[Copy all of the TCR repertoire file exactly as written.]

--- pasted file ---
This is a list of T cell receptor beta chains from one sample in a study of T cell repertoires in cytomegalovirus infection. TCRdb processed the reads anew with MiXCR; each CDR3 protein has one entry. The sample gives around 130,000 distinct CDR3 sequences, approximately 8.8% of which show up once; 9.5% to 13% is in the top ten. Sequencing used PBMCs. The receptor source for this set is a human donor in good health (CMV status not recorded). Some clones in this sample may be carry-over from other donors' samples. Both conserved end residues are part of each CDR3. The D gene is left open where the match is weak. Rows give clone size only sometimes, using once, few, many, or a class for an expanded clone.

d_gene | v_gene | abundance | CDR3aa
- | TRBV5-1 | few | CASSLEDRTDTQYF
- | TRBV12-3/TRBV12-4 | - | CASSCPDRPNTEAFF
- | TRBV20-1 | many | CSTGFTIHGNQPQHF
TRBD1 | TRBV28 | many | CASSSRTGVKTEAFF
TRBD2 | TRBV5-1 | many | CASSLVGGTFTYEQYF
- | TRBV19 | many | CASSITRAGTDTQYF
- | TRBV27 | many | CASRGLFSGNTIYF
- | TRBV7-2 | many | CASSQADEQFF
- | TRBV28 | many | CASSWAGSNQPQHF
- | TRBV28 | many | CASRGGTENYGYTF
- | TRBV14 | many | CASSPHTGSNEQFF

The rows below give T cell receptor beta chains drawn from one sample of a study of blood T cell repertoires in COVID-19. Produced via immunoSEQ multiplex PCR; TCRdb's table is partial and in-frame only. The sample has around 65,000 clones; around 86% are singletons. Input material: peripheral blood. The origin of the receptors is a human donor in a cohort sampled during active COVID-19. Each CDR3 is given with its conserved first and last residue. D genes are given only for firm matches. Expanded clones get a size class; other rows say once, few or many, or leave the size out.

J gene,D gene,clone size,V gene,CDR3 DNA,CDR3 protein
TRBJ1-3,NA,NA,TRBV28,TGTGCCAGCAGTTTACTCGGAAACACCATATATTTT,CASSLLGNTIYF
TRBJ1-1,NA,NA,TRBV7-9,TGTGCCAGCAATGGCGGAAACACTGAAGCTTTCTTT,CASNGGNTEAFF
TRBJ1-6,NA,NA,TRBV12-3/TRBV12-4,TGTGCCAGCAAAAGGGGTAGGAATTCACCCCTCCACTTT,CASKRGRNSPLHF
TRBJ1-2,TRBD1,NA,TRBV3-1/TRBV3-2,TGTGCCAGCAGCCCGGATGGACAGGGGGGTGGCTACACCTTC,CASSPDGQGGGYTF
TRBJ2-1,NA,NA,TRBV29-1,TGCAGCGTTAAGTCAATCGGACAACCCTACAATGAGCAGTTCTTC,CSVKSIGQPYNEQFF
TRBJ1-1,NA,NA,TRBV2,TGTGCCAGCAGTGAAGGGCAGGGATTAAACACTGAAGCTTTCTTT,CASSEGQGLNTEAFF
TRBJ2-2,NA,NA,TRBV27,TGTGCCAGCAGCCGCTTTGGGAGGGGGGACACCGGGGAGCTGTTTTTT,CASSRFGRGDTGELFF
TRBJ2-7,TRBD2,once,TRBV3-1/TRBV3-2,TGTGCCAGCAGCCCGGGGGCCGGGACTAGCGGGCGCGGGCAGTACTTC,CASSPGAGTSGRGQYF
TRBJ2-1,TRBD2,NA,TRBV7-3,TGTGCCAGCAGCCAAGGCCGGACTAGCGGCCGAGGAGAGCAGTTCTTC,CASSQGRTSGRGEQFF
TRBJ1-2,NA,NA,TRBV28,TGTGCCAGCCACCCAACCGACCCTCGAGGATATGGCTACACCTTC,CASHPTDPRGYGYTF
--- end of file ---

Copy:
This is a list of T cell receptor beta chains from one sample in a study of T cell repertoires in cytomegalovirus infection. TCRdb processed the reads anew with MiXCR; each CDR3 protein has one entry. The sample gives around 130,000 distinct CDR3 sequences, approximately 8.8% of which show up once; 9.5% to 13% is in the top ten. Sequencing used PBMCs. The receptor source for this set is a human donor in good health (CMV status not recorded). Some clones in this sample may be carry-over from other donors' samples. Both conserved end residues are part of each CDR3. The D gene is left open where the match is weak. Rows give clone size only sometimes, using once, few, many, or a class for an expanded clone.

d_gene | v_gene | abundance | CDR3aa
- | TRBV5-1 | few | CASSLEDRTDTQYF
- | TRBV12-3/TRBV12-4 | - | CASSCPDRPNTEAFF
- | TRBV20-1 | many | CSTGFTIHGNQPQHF
TRBD1 | TRBV28 | many | CASSSRTGVKTEAFF
TRBD2 | TRBV5-1 | many | CASSLVGGTFTYEQYF
- | TRBV19 | many | CASSITRAGTDTQYF
- | TRBV27 | many | CASRGLFSGNTIYF
- | TRBV7-2 | many | CASSQADEQFF
- | TRBV28 | many | CASSWAGSNQPQHF
- | TRBV28 | many | CASRGGTENYGYTF
- | TRBV14 | many | CASSPHTGSNEQFF

The rows below give T cell receptor beta chains drawn from one sample of a study of blood T cell repertoires in COVID-19. Produced via immunoSEQ multiplex PCR; TCRdb's table is partial and in-frame only. The sample has around 65,000 clones; around 86% are singletons. Input material: peripheral blood. The origin of the receptors is a human donor in a cohort sampled during active COVID-19. Each CDR3 is given with its conserved first and last residue. D genes are given only for firm matches. Expanded clones get a size class; other rows say once, few or many, or leave the size out.

J gene,D gene,clone size,V gene,CDR3 DNA,CDR3 protein
TRBJ1-3,NA,NA,TRBV28,TGTGCCAGCAGTTTACTCGGAAACACCATATATTTT,CASSLLGNTIYF
TRBJ1-1,NA,NA,TRBV7-9,TGTGCCAGCAATGGCGGAAACACTGAAGCTTTCTTT,CASNGGNTEAFF
TRBJ1-6,NA,NA,TRBV12-3/TRBV12-4,TGTGCCAGCAAAAGGGGTAGGAATTCACCCCTCCACTTT,CASKRGRNSPLHF
TRBJ1-2,TRBD1,NA,TRBV3-1/TRBV3-2,TGTGCCAGCAGCCCGGATGGACAGGGGGGTGGCTACACCTTC,CASSPDGQGGGYTF
TRBJ2-1,NA,NA,TRBV29-1,TGCAGCGTTAAGTCAATCGGACAACCCTACAATGAGCAGTTCTTC,CSVKSIGQPYNEQFF
TRBJ1-1,NA,NA,TRBV2,TGTGCCAGCAGTGAAGGGCAGGGATTAAACACTGAAGCTTTCTTT,CASSEGQGLNTEAFF
TRBJ2-2,NA,NA,TRBV27,TGTGCCAGCAGCCGCTTTGGGAGGGGGGACACCGGGGAGCTGTTTTTT,CASSRFGRGDTGELFF
TRBJ2-7,TRBD2,once,TRBV3-1/TRBV3-2,TGTGCCAGCAGCCCGGGGGCCGGGACTAGCGGGCGCGGGCAGTACTTC,CASSPGAGTSGRGQYF
TRBJ2-1,TRBD2,NA,TRBV7-3,TGTGCCAGCAGCCAAGGCCGGACTAGCGGCCGAGGAGAGCAGTTCTTC,CASSQGRTSGRGEQFF
TRBJ1-2,NA,NA,TRBV28,TGTGCCAGCCACCCAACCGACCCTCGAGGATATGGCTACACCTTC,CASHPTDPRGYGYTF